• ITVI.USA
    15,621.050
    -98.140
    -0.6%
  • OTRI.USA
    22.670
    0.130
    0.6%
  • OTVI.USA
    15,626.480
    -100.680
    -0.6%
  • TLT.USA
    2.760
    0.020
    0.7%
  • TSTOPVRPM.LAXSEA
    3.800
    -0.060
    -1.6%
  • TSTOPVRPM.PHLCHI
    2.040
    -0.060
    -2.9%
  • TSTOPVRPM.LAXDAL
    3.210
    -0.130
    -3.9%
  • TSTOPVRPM.DALLAX
    1.580
    -0.030
    -1.9%
  • TSTOPVRPM.CHIATL
    2.920
    -0.040
    -1.4%
  • TSTOPVRPM.ATLPHL
    3.450
    -0.070
    -2%
  • WAIT.USA
    127.000
    2.000
    1.6%
  • ITVI.USA
    15,621.050
    -98.140
    -0.6%
  • OTRI.USA
    22.670
    0.130
    0.6%
  • OTVI.USA
    15,626.480
    -100.680
    -0.6%
  • TLT.USA
    2.760
    0.020
    0.7%
  • TSTOPVRPM.LAXSEA
    3.800
    -0.060
    -1.6%
  • TSTOPVRPM.PHLCHI
    2.040
    -0.060
    -2.9%
  • TSTOPVRPM.LAXDAL
    3.210
    -0.130
    -3.9%
  • TSTOPVRPM.DALLAX
    1.580
    -0.030
    -1.9%
  • TSTOPVRPM.CHIATL
    2.920
    -0.040
    -1.4%
  • TSTOPVRPM.ATLPHL
    3.450
    -0.070
    -2%
  • WAIT.USA
    127.000
    2.000
    1.6%
Air CargoAmerican ShipperNews

ST Engineering forms freighter-leasing joint venture

Temasek Holdings to provide capital for purchase and conversion of used aircraft

ST Engineering, a global technology defense and engineering group based in Singapore, on Tuesday announced an agreement with state-owned investment company Temasek Holdings to establish a joint venture for leasing freighter aircraft. 

The company’s aircraft and engine leasing unit, which currently manages passenger aircraft, is expanding its scope because of the strong outlook for the air cargo market, which is experiencing record-high freighter utilization, rapid growth in e-commerce demand and higher cargo yields.

The move gives ST Engineering the ability to monetize demand for freighters in two ways: through touch-labor on conversions and leasing aircraft.

The joint venture has a five-year goal of building a portfolio of assets worth about $600 million by purchasing older passenger aircraft and converting them into freighters. ST Engineering said it will add wider doors, reinforce the main deck flooring, block out the windows and make other structural changes to handle heavy cargo, and also serve as the leasing manager.

The portfolio will primarily consist of narrowbody aircraft. The joint venture said it expects to purchase passenger aircraft at lower prices, using a combination of equity and debt, because the early retirement of many aircraft by airlines during the pandemic crisis has increased the supply and lowered values.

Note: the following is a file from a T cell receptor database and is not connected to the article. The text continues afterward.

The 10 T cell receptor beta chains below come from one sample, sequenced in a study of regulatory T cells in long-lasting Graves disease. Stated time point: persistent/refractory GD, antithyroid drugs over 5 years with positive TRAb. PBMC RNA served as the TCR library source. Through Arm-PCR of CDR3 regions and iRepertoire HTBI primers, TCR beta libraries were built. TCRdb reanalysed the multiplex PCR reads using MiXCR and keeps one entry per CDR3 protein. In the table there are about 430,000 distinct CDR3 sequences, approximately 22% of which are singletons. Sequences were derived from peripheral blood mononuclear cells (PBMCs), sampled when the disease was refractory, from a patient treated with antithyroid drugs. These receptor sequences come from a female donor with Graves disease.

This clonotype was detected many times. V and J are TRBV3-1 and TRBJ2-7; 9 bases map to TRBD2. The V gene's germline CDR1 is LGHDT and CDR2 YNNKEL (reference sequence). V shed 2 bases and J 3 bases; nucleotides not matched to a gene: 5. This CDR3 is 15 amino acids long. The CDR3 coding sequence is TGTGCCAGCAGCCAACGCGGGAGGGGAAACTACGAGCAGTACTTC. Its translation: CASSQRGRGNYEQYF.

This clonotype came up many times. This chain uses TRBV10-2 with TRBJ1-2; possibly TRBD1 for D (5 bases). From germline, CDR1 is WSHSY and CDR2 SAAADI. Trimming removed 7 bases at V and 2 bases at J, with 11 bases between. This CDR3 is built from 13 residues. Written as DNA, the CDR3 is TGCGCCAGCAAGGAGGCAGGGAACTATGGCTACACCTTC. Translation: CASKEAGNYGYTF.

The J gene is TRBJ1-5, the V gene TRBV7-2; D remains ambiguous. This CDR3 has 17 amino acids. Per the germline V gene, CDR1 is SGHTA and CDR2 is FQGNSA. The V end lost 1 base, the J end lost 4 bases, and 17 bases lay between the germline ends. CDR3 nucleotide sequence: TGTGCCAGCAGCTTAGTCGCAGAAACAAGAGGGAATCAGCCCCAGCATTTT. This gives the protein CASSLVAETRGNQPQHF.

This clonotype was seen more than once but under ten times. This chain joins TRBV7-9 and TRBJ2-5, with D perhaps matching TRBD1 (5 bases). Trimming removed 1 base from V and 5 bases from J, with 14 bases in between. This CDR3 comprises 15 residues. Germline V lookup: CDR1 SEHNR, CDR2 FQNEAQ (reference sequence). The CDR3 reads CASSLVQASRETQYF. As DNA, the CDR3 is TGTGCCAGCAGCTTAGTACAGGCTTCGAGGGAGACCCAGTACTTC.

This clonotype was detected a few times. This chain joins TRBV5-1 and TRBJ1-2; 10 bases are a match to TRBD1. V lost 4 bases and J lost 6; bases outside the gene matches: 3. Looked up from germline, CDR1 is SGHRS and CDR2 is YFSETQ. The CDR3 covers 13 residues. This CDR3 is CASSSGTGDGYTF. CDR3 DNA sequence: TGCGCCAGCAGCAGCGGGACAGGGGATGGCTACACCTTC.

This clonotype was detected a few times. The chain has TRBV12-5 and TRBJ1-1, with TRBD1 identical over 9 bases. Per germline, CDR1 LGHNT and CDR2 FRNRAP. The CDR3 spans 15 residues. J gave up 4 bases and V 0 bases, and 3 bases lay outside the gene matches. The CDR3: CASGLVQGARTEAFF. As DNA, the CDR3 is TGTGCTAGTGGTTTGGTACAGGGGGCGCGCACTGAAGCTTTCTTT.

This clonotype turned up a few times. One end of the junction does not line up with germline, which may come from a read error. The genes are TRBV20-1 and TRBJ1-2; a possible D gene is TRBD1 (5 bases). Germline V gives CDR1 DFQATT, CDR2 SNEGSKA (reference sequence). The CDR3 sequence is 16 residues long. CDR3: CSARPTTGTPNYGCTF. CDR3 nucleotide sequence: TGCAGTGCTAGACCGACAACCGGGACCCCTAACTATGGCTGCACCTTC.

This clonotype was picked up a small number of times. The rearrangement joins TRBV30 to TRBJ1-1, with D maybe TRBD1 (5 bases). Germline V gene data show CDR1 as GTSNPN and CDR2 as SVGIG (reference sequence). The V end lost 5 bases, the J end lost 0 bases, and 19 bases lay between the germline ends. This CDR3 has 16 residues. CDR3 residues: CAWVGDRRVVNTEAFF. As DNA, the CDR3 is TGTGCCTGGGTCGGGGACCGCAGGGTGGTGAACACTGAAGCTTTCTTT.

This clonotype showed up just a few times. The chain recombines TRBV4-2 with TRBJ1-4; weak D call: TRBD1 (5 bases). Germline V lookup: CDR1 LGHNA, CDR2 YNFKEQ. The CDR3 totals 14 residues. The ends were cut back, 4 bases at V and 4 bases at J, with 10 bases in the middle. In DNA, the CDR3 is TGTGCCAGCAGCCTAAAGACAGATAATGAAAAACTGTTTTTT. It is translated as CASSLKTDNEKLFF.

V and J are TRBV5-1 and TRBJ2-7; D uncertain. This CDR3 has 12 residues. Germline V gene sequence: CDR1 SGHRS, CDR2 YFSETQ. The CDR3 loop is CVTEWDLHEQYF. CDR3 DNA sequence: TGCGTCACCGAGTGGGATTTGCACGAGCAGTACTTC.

ST Engineering is an experienced conversion shop, having redelivered more than 400 aircraft in the past 25 years. Through its joint venture with Airbus, Elbe Flugzeugwerke (EFW), the company retrofits the A330, a medium widebody aircraft, and the standard-size A321.

The A321 passenger-to-freighter program has only been commercially active since September, when EFW delivered the first plane to Qantas Freight to support Australia Post. Last week, lessor GTLK Europe ordered four of the planes, which are drawing interest from express delivery and regional carriers with daily short-haul shuttle routes because of their fuel efficiency and optimal size for parcel operations.

Turkish cargo operator MNG Airlines on April 1 ordered two A330-300 converted freighters from EFW, which has already begun work on the first aircraft at its facility in Dresden, Germany. The A330-300 converted freighter has newer technology and is more fuel efficient than the Boeing 767 and A300 freighters in its class.

The joint venture gives ST Engineering more avenues for earning revenue from freighter conversions beyond simply reconfiguring the airframe.  

Boeing (NYSE: BA), Airbus and a host of independent aerospace engineering companies have heavy order books for freighter conversions and are adding more production capacity. 

Consultancy Oliver Wyman estimates the number of cargo aircraft is expected to grow 2.4% annually through 2031, on par with the 2.3% annual growth rate of the previous decade. More than 750 freighter conversions are forecast during the period, a 28% increase.

Boeing’s 20-year forecast calls for 4% annual growth in cargo traffic with the need for 1,500 converted freighters through 2039.

Click here for more FreightWaves/American Shipper stories by Eric Kulisch.

RELATED NEWS:

Trans-Atlantic rivalry brews over Airbus A321 freighter

Boeing, IAI expand production lines for 737, 777 freighter conversions

Amazon airline ATSG touts red-hot business for cargo jet leases

Titan Airways to operate world’s second A321 converted freighter

Why the A321 converted freighter looks like a hot ticket

Airbus A321 embarks on second act in e-commerce

Eric Kulisch, Air Cargo Editor

Eric is the Air Cargo Market Editor at FreightWaves. An award-winning business journalist with extensive experience covering the logistics sector, Eric spent nearly two years as the Washington, D.C., correspondent for Automotive News, where he focused on regulatory and policy issues surrounding autonomous vehicles, mobility, fuel economy and safety. He has won two regional Gold Medals from the American Society of Business Publication Editors for government coverage and news analysis, and was voted best for feature writing and commentary in the Trade/Newsletter category by the D.C. Chapter of the Society of Professional Journalists. As associate editor at American Shipper Magazine for more than a decade, he wrote about trade, freight transportation and supply chains. Eric is based in Portland, Oregon. He can be reached for comments and tips at ekulisch@freightwaves.com

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